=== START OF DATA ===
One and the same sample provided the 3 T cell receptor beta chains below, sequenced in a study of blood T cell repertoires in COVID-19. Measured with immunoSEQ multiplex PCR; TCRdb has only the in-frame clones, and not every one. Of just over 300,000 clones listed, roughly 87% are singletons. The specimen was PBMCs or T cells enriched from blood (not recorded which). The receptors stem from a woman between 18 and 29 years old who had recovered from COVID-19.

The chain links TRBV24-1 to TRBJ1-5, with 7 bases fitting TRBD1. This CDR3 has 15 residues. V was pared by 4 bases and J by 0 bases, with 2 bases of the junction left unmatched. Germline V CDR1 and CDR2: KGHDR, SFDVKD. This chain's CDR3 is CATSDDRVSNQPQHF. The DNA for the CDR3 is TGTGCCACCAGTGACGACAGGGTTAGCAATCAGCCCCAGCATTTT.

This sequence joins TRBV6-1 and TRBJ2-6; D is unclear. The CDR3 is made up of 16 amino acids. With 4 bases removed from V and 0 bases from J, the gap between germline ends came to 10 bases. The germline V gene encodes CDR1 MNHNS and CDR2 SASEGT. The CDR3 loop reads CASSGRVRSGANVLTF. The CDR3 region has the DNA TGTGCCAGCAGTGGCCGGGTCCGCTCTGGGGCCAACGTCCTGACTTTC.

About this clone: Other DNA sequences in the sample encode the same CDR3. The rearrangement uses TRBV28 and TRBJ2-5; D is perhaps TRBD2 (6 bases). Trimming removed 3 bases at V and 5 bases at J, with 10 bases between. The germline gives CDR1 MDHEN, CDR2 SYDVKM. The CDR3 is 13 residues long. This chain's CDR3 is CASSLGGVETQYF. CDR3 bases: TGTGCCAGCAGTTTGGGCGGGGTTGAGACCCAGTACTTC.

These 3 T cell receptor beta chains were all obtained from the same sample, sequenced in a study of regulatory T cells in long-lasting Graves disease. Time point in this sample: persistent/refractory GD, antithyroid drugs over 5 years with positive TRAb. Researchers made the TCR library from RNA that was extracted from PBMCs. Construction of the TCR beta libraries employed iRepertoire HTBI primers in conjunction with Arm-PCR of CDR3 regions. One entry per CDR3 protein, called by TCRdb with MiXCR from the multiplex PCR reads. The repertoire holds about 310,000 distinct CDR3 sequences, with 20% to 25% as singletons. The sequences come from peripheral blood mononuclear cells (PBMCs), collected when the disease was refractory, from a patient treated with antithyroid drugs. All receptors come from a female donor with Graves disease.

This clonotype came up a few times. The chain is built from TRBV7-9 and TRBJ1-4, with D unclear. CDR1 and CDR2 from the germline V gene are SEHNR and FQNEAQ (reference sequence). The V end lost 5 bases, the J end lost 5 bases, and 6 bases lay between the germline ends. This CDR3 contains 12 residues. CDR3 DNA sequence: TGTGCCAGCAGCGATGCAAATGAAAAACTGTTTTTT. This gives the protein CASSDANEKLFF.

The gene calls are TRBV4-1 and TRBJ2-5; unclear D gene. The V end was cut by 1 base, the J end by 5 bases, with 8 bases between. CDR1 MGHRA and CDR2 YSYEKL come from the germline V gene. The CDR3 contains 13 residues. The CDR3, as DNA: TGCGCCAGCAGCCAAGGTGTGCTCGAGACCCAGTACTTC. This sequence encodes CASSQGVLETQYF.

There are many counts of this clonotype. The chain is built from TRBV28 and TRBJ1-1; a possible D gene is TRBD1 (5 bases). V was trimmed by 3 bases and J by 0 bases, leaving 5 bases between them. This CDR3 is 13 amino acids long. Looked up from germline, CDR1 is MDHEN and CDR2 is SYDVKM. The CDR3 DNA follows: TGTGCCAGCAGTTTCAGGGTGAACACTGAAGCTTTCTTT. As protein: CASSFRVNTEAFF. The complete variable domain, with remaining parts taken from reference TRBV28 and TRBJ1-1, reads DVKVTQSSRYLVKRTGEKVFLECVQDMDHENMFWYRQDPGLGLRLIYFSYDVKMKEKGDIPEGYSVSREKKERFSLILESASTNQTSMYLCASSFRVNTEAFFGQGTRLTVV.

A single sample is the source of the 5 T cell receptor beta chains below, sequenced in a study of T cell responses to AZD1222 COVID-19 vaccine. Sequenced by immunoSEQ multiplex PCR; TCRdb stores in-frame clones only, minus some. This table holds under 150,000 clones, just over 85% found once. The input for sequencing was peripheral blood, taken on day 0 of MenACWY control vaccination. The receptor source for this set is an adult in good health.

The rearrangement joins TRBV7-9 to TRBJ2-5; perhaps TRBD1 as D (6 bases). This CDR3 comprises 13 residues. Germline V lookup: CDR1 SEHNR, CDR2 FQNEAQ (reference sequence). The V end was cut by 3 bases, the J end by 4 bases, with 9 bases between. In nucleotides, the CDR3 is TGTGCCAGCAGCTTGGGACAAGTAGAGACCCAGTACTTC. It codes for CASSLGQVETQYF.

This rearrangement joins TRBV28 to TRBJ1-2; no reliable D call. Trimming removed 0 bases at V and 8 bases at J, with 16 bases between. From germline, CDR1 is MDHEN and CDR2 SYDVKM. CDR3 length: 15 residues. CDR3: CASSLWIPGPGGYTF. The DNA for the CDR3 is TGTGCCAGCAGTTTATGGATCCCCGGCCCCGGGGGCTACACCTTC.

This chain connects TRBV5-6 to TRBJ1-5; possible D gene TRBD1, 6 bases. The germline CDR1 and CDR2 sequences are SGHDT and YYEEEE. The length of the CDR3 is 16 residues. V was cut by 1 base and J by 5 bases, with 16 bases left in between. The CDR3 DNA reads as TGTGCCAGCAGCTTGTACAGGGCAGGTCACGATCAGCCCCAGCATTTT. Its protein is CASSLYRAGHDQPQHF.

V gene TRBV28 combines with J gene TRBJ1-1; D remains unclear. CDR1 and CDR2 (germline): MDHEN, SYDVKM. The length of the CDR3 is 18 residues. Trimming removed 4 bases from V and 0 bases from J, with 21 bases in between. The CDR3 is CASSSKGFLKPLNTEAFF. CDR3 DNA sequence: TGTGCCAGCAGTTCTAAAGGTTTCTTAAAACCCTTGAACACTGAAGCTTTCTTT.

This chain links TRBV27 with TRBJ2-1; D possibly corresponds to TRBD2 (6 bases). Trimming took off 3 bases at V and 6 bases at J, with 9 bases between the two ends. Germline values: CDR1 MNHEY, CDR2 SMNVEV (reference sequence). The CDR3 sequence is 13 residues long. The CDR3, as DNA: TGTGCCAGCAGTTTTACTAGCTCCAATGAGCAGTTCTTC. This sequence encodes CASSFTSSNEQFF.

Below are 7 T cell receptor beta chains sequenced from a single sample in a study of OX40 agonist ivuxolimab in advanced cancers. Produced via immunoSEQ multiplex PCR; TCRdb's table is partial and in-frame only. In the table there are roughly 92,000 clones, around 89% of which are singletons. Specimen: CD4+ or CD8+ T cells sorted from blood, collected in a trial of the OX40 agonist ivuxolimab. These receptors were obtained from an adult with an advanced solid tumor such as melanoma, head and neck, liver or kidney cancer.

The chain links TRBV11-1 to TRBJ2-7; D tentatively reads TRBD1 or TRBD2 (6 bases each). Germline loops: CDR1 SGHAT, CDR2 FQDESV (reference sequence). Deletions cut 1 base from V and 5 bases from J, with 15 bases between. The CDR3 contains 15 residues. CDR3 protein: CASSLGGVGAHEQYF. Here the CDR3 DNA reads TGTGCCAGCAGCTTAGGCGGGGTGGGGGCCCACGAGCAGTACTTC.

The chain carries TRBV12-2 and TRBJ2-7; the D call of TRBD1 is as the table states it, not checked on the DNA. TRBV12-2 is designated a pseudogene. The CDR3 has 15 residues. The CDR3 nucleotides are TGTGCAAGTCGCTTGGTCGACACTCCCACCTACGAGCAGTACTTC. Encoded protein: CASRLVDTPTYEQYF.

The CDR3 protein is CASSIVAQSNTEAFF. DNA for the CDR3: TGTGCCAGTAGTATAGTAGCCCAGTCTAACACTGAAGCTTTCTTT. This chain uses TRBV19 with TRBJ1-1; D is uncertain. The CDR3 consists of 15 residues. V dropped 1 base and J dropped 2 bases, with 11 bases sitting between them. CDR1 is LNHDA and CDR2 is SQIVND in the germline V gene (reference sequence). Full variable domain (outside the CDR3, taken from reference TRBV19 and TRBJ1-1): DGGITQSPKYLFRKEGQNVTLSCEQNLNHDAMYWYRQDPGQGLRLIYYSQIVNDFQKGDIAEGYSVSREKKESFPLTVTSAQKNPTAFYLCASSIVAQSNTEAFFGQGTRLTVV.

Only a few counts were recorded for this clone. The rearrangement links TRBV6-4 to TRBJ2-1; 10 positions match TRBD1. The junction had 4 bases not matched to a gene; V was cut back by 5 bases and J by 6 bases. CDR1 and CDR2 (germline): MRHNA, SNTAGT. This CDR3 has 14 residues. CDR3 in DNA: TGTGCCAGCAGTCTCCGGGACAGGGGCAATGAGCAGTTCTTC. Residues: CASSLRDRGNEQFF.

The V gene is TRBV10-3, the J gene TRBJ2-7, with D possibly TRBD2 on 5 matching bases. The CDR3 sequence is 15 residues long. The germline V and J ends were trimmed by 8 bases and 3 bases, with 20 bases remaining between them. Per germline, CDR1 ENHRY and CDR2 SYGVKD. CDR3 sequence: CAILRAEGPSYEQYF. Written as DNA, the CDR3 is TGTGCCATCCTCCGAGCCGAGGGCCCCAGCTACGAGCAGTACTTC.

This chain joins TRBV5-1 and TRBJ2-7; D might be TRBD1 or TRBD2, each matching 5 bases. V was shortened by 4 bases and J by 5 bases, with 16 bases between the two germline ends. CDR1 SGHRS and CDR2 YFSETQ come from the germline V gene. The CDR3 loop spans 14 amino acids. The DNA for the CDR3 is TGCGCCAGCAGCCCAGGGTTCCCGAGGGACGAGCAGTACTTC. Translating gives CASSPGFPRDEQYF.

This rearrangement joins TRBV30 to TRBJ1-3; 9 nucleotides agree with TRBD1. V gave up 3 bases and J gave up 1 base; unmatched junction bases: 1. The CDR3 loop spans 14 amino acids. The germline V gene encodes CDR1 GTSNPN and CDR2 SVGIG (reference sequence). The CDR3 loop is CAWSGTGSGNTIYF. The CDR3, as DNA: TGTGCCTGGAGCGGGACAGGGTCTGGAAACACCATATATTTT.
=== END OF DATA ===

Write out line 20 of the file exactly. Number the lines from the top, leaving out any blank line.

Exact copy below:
The V gene is TRBV10-3, the J gene TRBJ2-7, with D possibly TRBD2 on 5 matching bases. The CDR3 sequence is 15 residues long. The germline V and J ends were trimmed by 8 bases and 3 bases, with 20 bases remaining between them. Per germline, CDR1 ENHRY and CDR2 SYGVKD. CDR3 sequence: CAILRAEGPSYEQYF. Written as DNA, the CDR3 is TGTGCCATCCTCCGAGCCGAGGGCCCCAGCTACGAGCAGTACTTC.